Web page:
England might be through to the knock-out stage of the World Cup, but there’s little cheer from the high street: the CBI’s monthly survey of retailers showed that sales dropped for the second month in a row. It wasn’t all bad news - electrical retailers such as Comet and Currys benefited from a flurry of television sales – but that wasn’t enough to boost overall figures. And with the tough measures announced in Chancellor George Osborne’s Budget on the way, things may well not perk up any time soon.
The CBI’s survey shows a bit of a mixed picture. While, predictably, sales of booze fared well – thanks to the likes of supermarket Asda, which slashed prices even further than its rivals to take full advantage of football fever – sales of footwear and leather goods were muted, and hardware and DIY didn’t fare too well either. After all, who needs garden furniture when you have a 50" flat-screen TV in the lounge?
One company taking advantage of an increased appetite for fancy new TVs with its ‘Cash for Goals’ promotion was Currys owner DSG, which today reported that underlying profits jumped a whopping 61% in the last 12 months. What’s more, earnings of nearly £113m in the financial year ended May 1 mean that DSG is now profitable again – quite a turnaround when you consider that it was £140m in the red this time last year.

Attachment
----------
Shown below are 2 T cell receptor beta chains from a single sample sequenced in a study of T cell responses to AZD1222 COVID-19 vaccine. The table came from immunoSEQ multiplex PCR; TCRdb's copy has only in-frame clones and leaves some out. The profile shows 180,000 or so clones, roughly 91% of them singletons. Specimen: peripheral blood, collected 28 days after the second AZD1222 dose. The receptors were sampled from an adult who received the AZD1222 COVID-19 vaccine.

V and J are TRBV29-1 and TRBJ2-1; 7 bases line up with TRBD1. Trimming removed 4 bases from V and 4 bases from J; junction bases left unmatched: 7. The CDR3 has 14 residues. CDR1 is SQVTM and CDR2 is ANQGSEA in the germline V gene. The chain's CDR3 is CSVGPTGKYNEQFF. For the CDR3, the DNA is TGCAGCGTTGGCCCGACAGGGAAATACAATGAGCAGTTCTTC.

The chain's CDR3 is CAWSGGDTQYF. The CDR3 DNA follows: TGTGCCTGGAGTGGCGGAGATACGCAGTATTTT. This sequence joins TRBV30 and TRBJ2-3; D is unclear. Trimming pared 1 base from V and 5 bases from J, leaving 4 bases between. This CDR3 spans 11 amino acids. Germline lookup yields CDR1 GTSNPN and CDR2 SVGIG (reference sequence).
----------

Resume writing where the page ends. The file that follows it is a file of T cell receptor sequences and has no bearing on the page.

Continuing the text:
But DSG (or Dixons Retail PLC, as it will soon be known, to the relief of TLA-haters everywhere) can’t put all its good fortune down to beer-swilling English football fans snapping up posh new screens. In fact, the leap in profits was due almost entirely to the group’s Nordic business, which is going gangbusters with a 13% increase in sales. Closer to home it didn’t fare quite so well – UK sales actually fell 3% - although aggressive restructuring throughout the group meant that it still managed to post a 21% rise in underlying profits. So things are going in the right direction, at least.
That was the good news; the bad news was that despite this turnaround, DSG thinks the ‘challenging’ conditions of the past year are likely to continue in the coming 12 months as consumer spending comes under increasing pressure. Measures announced in George Osborne’s Budget earlier this week, especially the impending hike in VAT to 20%, means that people are likely to tighten their grip on the purse strings once more – although spending may actually increase in the short term as consumers rush out to make large purchases before the higher rate comes into force in January. So it's likely to be a mixed year for the high street.
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